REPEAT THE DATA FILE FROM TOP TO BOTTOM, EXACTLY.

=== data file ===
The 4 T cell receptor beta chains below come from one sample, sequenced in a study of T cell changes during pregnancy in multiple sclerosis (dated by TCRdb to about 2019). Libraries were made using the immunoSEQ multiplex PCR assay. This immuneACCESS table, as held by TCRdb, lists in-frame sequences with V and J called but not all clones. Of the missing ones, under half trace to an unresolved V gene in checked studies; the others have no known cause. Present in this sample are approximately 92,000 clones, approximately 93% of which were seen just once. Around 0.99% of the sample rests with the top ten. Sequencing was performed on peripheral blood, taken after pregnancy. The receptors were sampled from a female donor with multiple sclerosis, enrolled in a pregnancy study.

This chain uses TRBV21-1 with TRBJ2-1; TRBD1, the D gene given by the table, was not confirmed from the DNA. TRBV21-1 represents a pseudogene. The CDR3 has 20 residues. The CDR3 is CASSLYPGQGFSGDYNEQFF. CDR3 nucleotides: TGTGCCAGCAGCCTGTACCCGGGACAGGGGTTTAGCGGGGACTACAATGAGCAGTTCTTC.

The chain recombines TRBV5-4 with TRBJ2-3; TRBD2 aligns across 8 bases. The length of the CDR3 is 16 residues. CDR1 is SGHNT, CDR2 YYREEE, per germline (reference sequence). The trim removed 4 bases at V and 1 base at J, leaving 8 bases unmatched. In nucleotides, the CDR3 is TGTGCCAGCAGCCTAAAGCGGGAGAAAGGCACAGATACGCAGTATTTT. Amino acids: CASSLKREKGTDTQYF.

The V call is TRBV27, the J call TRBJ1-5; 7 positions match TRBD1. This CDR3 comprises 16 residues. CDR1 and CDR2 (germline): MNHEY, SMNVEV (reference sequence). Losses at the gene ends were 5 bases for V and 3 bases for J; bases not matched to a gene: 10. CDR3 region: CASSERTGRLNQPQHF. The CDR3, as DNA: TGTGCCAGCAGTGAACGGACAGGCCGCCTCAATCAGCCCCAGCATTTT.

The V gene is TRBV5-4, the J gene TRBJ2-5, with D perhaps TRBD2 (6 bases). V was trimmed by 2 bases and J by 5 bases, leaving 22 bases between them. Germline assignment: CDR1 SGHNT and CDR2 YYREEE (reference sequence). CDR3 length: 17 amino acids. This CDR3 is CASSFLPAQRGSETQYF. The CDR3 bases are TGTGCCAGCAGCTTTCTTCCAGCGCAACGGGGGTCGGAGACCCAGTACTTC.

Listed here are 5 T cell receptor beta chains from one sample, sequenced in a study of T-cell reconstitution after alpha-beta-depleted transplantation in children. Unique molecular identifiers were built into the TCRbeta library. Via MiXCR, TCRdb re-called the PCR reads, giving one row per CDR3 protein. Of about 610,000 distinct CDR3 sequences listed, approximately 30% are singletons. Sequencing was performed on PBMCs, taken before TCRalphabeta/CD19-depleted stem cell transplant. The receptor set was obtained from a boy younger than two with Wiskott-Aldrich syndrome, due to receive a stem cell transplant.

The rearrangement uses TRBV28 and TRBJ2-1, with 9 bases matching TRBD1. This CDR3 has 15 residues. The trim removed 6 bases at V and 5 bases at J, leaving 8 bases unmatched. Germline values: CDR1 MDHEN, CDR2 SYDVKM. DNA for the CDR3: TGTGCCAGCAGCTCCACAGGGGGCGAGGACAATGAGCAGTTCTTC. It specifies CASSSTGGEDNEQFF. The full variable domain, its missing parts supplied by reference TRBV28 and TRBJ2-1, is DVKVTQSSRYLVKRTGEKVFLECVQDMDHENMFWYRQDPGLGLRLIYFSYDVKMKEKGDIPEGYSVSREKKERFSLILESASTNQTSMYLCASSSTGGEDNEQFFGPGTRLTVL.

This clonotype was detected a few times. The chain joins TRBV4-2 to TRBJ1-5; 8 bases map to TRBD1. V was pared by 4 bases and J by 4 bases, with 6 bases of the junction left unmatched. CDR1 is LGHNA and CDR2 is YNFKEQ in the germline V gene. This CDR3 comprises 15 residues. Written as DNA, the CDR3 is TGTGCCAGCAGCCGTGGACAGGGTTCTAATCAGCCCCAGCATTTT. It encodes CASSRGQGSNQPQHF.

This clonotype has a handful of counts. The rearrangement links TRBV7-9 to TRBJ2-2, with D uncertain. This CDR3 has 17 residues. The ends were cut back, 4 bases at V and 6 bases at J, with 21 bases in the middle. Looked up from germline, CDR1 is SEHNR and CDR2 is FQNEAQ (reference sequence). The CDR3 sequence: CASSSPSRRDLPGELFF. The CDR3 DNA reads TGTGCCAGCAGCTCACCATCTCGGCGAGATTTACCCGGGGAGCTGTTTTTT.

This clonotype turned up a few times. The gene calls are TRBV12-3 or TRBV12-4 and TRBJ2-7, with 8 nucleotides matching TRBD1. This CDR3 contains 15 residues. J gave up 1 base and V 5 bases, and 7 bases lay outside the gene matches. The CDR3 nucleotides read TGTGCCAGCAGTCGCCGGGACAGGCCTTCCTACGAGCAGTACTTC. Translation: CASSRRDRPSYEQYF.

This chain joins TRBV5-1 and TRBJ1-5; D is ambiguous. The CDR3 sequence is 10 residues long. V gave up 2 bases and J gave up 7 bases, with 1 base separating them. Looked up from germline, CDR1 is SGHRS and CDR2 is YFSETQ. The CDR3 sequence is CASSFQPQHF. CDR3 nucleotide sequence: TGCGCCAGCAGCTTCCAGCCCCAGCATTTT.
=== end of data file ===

The 4 T cell receptor beta chains below come from one sample, sequenced in a study of T cell changes during pregnancy in multiple sclerosis (dated by TCRdb to about 2019). Libraries were made using the immunoSEQ multiplex PCR assay. This immuneACCESS table, as held by TCRdb, lists in-frame sequences with V and J called but not all clones. Of the missing ones, under half trace to an unresolved V gene in checked studies; the others have no known cause. Present in this sample are approximately 92,000 clones, approximately 93% of which were seen just once. Around 0.99% of the sample rests with the top ten. Sequencing was performed on peripheral blood, taken after pregnancy. The receptors were sampled from a female donor with multiple sclerosis, enrolled in a pregnancy study.

This chain uses TRBV21-1 with TRBJ2-1; TRBD1, the D gene given by the table, was not confirmed from the DNA. TRBV21-1 represents a pseudogene. The CDR3 has 20 residues. The CDR3 is CASSLYPGQGFSGDYNEQFF. CDR3 nucleotides: TGTGCCAGCAGCCTGTACCCGGGACAGGGGTTTAGCGGGGACTACAATGAGCAGTTCTTC.

The chain recombines TRBV5-4 with TRBJ2-3; TRBD2 aligns across 8 bases. The length of the CDR3 is 16 residues. CDR1 is SGHNT, CDR2 YYREEE, per germline (reference sequence). The trim removed 4 bases at V and 1 base at J, leaving 8 bases unmatched. In nucleotides, the CDR3 is TGTGCCAGCAGCCTAAAGCGGGAGAAAGGCACAGATACGCAGTATTTT. Amino acids: CASSLKREKGTDTQYF.

The V call is TRBV27, the J call TRBJ1-5; 7 positions match TRBD1. This CDR3 comprises 16 residues. CDR1 and CDR2 (germline): MNHEY, SMNVEV (reference sequence). Losses at the gene ends were 5 bases for V and 3 bases for J; bases not matched to a gene: 10. CDR3 region: CASSERTGRLNQPQHF. The CDR3, as DNA: TGTGCCAGCAGTGAACGGACAGGCCGCCTCAATCAGCCCCAGCATTTT.

The V gene is TRBV5-4, the J gene TRBJ2-5, with D perhaps TRBD2 (6 bases). V was trimmed by 2 bases and J by 5 bases, leaving 22 bases between them. Germline assignment: CDR1 SGHNT and CDR2 YYREEE (reference sequence). CDR3 length: 17 amino acids. This CDR3 is CASSFLPAQRGSETQYF. The CDR3 bases are TGTGCCAGCAGCTTTCTTCCAGCGCAACGGGGGTCGGAGACCCAGTACTTC.

Listed here are 5 T cell receptor beta chains from one sample, sequenced in a study of T-cell reconstitution after alpha-beta-depleted transplantation in children. Unique molecular identifiers were built into the TCRbeta library. Via MiXCR, TCRdb re-called the PCR reads, giving one row per CDR3 protein. Of about 610,000 distinct CDR3 sequences listed, approximately 30% are singletons. Sequencing was performed on PBMCs, taken before TCRalphabeta/CD19-depleted stem cell transplant. The receptor set was obtained from a boy younger than two with Wiskott-Aldrich syndrome, due to receive a stem cell transplant.

The rearrangement uses TRBV28 and TRBJ2-1, with 9 bases matching TRBD1. This CDR3 has 15 residues. The trim removed 6 bases at V and 5 bases at J, leaving 8 bases unmatched. Germline values: CDR1 MDHEN, CDR2 SYDVKM. DNA for the CDR3: TGTGCCAGCAGCTCCACAGGGGGCGAGGACAATGAGCAGTTCTTC. It specifies CASSSTGGEDNEQFF. The full variable domain, its missing parts supplied by reference TRBV28 and TRBJ2-1, is DVKVTQSSRYLVKRTGEKVFLECVQDMDHENMFWYRQDPGLGLRLIYFSYDVKMKEKGDIPEGYSVSREKKERFSLILESASTNQTSMYLCASSSTGGEDNEQFFGPGTRLTVL.

This clonotype was detected a few times. The chain joins TRBV4-2 to TRBJ1-5; 8 bases map to TRBD1. V was pared by 4 bases and J by 4 bases, with 6 bases of the junction left unmatched. CDR1 is LGHNA and CDR2 is YNFKEQ in the germline V gene. This CDR3 comprises 15 residues. Written as DNA, the CDR3 is TGTGCCAGCAGCCGTGGACAGGGTTCTAATCAGCCCCAGCATTTT. It encodes CASSRGQGSNQPQHF.

This clonotype has a handful of counts. The rearrangement links TRBV7-9 to TRBJ2-2, with D uncertain. This CDR3 has 17 residues. The ends were cut back, 4 bases at V and 6 bases at J, with 21 bases in the middle. Looked up from germline, CDR1 is SEHNR and CDR2 is FQNEAQ (reference sequence). The CDR3 sequence: CASSSPSRRDLPGELFF. The CDR3 DNA reads TGTGCCAGCAGCTCACCATCTCGGCGAGATTTACCCGGGGAGCTGTTTTTT.

This clonotype turned up a few times. The gene calls are TRBV12-3 or TRBV12-4 and TRBJ2-7, with 8 nucleotides matching TRBD1. This CDR3 contains 15 residues. J gave up 1 base and V 5 bases, and 7 bases lay outside the gene matches. The CDR3 nucleotides read TGTGCCAGCAGTCGCCGGGACAGGCCTTCCTACGAGCAGTACTTC. Translation: CASSRRDRPSYEQYF.

This chain joins TRBV5-1 and TRBJ1-5; D is ambiguous. The CDR3 sequence is 10 residues long. V gave up 2 bases and J gave up 7 bases, with 1 base separating them. Looked up from germline, CDR1 is SGHRS and CDR2 is YFSETQ. The CDR3 sequence is CASSFQPQHF. CDR3 nucleotide sequence: TGCGCCAGCAGCTTCCAGCCCCAGCATTTT.